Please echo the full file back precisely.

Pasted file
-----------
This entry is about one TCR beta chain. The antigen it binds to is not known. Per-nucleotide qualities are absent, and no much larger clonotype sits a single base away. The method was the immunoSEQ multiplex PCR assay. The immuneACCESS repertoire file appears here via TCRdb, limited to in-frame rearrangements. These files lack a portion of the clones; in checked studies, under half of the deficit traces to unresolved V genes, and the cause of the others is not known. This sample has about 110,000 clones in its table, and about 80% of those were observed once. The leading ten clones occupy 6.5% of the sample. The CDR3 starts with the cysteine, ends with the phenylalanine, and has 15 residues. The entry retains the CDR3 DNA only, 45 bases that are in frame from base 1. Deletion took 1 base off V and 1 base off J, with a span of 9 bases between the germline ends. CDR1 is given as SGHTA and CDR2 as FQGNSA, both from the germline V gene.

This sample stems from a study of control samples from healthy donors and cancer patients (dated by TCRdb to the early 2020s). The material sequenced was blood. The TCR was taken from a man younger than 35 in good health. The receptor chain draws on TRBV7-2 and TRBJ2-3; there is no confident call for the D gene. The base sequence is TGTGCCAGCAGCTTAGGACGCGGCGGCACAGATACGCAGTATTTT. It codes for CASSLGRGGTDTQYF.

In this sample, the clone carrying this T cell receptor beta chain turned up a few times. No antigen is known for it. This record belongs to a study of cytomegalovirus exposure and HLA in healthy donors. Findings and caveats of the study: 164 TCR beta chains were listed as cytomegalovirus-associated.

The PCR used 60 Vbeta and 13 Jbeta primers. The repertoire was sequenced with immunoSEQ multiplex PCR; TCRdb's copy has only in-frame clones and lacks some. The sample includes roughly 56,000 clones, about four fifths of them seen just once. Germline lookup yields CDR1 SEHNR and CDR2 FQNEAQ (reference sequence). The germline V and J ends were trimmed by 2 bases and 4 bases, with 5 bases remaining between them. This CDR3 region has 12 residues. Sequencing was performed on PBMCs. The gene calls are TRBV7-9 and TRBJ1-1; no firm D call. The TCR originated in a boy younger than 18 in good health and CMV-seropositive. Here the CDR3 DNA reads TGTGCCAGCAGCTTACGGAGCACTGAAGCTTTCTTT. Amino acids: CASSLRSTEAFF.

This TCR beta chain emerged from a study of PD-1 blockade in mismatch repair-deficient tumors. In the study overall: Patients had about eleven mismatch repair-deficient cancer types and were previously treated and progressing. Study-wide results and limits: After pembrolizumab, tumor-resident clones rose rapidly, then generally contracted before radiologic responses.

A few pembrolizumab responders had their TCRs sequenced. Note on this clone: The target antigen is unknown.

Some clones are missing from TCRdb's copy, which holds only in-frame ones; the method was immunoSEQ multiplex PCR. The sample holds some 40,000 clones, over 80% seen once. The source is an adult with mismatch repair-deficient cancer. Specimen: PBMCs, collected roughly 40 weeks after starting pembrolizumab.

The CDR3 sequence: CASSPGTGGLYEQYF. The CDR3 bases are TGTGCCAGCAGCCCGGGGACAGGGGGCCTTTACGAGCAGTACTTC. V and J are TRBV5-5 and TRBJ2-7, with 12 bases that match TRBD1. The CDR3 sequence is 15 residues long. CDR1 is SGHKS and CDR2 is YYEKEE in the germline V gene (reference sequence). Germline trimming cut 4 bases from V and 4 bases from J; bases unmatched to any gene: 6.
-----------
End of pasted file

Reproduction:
This entry is about one TCR beta chain. The antigen it binds to is not known. Per-nucleotide qualities are absent, and no much larger clonotype sits a single base away. The method was the immunoSEQ multiplex PCR assay. The immuneACCESS repertoire file appears here via TCRdb, limited to in-frame rearrangements. These files lack a portion of the clones; in checked studies, under half of the deficit traces to unresolved V genes, and the cause of the others is not known. This sample has about 110,000 clones in its table, and about 80% of those were observed once. The leading ten clones occupy 6.5% of the sample. The CDR3 starts with the cysteine, ends with the phenylalanine, and has 15 residues. The entry retains the CDR3 DNA only, 45 bases that are in frame from base 1. Deletion took 1 base off V and 1 base off J, with a span of 9 bases between the germline ends. CDR1 is given as SGHTA and CDR2 as FQGNSA, both from the germline V gene.

This sample stems from a study of control samples from healthy donors and cancer patients (dated by TCRdb to the early 2020s). The material sequenced was blood. The TCR was taken from a man younger than 35 in good health. The receptor chain draws on TRBV7-2 and TRBJ2-3; there is no confident call for the D gene. The base sequence is TGTGCCAGCAGCTTAGGACGCGGCGGCACAGATACGCAGTATTTT. It codes for CASSLGRGGTDTQYF.

In this sample, the clone carrying this T cell receptor beta chain turned up a few times. No antigen is known for it. This record belongs to a study of cytomegalovirus exposure and HLA in healthy donors. Findings and caveats of the study: 164 TCR beta chains were listed as cytomegalovirus-associated.

The PCR used 60 Vbeta and 13 Jbeta primers. The repertoire was sequenced with immunoSEQ multiplex PCR; TCRdb's copy has only in-frame clones and lacks some. The sample includes roughly 56,000 clones, about four fifths of them seen just once. Germline lookup yields CDR1 SEHNR and CDR2 FQNEAQ (reference sequence). The germline V and J ends were trimmed by 2 bases and 4 bases, with 5 bases remaining between them. This CDR3 region has 12 residues. Sequencing was performed on PBMCs. The gene calls are TRBV7-9 and TRBJ1-1; no firm D call. The TCR originated in a boy younger than 18 in good health and CMV-seropositive. Here the CDR3 DNA reads TGTGCCAGCAGCTTACGGAGCACTGAAGCTTTCTTT. Amino acids: CASSLRSTEAFF.

This TCR beta chain emerged from a study of PD-1 blockade in mismatch repair-deficient tumors. In the study overall: Patients had about eleven mismatch repair-deficient cancer types and were previously treated and progressing. Study-wide results and limits: After pembrolizumab, tumor-resident clones rose rapidly, then generally contracted before radiologic responses.

A few pembrolizumab responders had their TCRs sequenced. Note on this clone: The target antigen is unknown.

Some clones are missing from TCRdb's copy, which holds only in-frame ones; the method was immunoSEQ multiplex PCR. The sample holds some 40,000 clones, over 80% seen once. The source is an adult with mismatch repair-deficient cancer. Specimen: PBMCs, collected roughly 40 weeks after starting pembrolizumab.

The CDR3 sequence: CASSPGTGGLYEQYF. The CDR3 bases are TGTGCCAGCAGCCCGGGGACAGGGGGCCTTTACGAGCAGTACTTC. V and J are TRBV5-5 and TRBJ2-7, with 12 bases that match TRBD1. The CDR3 sequence is 15 residues long. CDR1 is SGHKS and CDR2 is YYEKEE in the germline V gene (reference sequence). Germline trimming cut 4 bases from V and 4 bases from J; bases unmatched to any gene: 6.